South Atlantic Convergence Zone
The South Atlantic convergence zone, or SACZ, is an elongated axis of clouds, precipitation, and convergent winds oriented in a northwest-southeast manner across southeast Brazil into the southwest Atlantic ocean. By definition, the feature is a monsoon trough. It is strongest in the warm season. Thunderstorm activity along the feature magnifies over three or more days when the Madden-Julian Oscillation passes into the region, due to the enhanced upper divergence. Low level winds over Rondônia are tied to the strength of this zone, where westerly wind anomalies correlate to active phases of the South American monsoon, while easterly wind anomalies indicate breaks of activity along the SACZ. The feature is also strongest with negative anomalies in the sea surface temperature pattern lie over the southern Atlantic ocean, while opposite conditions prevail across the northern Atlantic ocean.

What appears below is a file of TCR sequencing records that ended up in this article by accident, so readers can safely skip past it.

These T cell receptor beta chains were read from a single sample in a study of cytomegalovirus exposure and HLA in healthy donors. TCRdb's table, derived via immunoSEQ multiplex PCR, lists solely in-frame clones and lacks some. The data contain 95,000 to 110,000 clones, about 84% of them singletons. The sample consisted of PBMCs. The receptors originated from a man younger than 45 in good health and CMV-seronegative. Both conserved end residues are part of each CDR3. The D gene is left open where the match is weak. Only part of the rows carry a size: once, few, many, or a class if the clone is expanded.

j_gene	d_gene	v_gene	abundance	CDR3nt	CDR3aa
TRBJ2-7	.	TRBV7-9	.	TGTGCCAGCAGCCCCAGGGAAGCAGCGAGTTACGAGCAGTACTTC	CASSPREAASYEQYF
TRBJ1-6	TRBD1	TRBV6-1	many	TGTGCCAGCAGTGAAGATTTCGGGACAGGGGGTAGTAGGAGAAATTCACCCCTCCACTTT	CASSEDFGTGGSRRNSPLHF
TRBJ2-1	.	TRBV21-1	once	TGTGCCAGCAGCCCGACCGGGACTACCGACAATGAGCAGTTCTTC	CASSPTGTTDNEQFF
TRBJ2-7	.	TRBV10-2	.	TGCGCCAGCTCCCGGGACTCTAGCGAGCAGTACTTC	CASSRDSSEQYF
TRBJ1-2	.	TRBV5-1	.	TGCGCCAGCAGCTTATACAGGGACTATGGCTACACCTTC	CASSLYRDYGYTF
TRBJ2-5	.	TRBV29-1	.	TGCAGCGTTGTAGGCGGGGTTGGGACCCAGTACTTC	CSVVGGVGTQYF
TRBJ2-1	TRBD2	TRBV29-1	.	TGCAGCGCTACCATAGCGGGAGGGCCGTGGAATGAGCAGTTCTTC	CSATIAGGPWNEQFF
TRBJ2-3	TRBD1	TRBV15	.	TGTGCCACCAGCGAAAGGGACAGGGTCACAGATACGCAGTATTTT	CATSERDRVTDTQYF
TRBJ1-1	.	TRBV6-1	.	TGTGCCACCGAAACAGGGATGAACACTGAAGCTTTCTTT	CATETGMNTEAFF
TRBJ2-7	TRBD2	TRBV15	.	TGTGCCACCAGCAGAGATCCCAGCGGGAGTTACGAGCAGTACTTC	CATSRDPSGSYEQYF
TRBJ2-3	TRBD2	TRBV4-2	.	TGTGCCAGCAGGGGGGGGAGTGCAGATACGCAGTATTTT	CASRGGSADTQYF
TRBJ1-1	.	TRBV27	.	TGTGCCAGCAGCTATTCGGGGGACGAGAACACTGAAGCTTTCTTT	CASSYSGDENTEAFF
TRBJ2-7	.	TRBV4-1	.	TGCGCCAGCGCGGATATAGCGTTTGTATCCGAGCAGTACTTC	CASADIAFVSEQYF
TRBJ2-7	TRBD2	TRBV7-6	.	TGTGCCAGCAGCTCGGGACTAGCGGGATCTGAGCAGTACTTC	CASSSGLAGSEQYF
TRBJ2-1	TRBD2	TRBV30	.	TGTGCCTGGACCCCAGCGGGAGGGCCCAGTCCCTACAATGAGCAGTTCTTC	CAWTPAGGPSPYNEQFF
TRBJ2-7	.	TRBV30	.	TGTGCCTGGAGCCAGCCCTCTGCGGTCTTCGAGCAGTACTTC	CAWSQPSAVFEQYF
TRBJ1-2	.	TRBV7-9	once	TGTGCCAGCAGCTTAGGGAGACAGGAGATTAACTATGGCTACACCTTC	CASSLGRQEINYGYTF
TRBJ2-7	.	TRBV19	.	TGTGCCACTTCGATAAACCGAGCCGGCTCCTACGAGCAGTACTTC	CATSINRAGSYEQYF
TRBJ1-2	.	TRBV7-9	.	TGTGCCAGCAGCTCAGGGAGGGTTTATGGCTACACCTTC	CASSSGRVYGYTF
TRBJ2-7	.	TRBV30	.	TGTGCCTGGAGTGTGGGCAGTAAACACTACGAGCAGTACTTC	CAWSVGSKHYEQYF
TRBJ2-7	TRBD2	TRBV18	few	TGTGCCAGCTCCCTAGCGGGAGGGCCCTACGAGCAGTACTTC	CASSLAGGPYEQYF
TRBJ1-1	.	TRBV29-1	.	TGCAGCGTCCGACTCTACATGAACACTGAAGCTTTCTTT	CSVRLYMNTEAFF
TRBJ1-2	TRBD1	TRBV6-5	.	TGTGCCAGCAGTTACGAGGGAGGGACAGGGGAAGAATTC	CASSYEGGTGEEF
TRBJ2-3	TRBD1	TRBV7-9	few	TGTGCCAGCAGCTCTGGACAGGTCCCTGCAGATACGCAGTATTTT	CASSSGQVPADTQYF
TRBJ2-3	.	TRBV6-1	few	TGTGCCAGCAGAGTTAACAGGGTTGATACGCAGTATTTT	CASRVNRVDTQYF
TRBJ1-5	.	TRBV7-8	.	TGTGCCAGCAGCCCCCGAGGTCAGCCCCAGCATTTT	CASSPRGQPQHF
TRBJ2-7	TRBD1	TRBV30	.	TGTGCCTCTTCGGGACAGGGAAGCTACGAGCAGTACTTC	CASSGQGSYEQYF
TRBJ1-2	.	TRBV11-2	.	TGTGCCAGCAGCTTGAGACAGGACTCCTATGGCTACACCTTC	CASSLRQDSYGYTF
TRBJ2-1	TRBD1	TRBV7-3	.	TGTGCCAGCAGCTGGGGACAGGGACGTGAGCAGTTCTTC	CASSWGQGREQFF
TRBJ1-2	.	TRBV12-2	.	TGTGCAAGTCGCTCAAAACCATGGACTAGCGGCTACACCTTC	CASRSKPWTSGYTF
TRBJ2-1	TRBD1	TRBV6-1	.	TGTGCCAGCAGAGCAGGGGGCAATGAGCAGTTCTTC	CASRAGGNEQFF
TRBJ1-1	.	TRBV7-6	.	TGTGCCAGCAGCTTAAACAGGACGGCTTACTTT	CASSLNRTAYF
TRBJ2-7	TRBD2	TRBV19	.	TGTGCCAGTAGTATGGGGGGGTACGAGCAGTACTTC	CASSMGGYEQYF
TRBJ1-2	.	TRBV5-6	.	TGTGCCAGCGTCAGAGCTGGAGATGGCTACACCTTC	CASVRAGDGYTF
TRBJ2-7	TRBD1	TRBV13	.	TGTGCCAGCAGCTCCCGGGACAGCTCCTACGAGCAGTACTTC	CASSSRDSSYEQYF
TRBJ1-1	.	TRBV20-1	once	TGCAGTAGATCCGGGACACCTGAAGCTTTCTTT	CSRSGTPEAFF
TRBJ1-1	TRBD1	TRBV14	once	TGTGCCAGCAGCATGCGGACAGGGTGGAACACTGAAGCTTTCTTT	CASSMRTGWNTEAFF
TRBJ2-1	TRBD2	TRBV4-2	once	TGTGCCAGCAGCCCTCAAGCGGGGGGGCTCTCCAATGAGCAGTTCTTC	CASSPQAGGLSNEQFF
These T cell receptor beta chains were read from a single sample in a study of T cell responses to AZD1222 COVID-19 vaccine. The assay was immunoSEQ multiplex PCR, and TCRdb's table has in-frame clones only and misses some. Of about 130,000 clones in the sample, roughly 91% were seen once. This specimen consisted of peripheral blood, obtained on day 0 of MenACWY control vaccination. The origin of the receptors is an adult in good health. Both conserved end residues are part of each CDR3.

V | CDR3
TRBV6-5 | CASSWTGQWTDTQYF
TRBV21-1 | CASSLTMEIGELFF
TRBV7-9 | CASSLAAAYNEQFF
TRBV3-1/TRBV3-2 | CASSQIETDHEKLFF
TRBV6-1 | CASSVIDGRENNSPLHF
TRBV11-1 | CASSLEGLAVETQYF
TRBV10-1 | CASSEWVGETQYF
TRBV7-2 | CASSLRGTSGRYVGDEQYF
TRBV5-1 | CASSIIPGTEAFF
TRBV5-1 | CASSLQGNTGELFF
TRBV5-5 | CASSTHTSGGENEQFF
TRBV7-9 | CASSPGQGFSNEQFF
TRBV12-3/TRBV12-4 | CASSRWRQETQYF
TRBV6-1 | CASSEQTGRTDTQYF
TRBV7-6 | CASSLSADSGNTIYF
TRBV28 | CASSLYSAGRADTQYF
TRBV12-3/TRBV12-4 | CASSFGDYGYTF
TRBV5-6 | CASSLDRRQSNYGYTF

- Glossary of Meteorology (2009). "South Atlantic convergence zone". American Meteorological Society. Retrieved 2009-06-05.
- Glossary of Meteorology (2009). "Monsoon trough". American Meteorological Society. Retrieved 2009-06-04.
- Leila M. V. Carvalho, Charles Jones, and Brant Leibman (2003). "The South Atlantic Convergence Zone: Intensity, Form, Persistence, and Relationships with Intraseasonal to Interannual Activity and Extreme Rainfall". Journal of Climate, vol. 17, pp. 88. Retrieved 2009-06-05.
- R. De Almeida, R. Haarsma, E. Campos, and A. Sterl. "Impact of SST Anomalies on the South Atlantic Convergence Zone".
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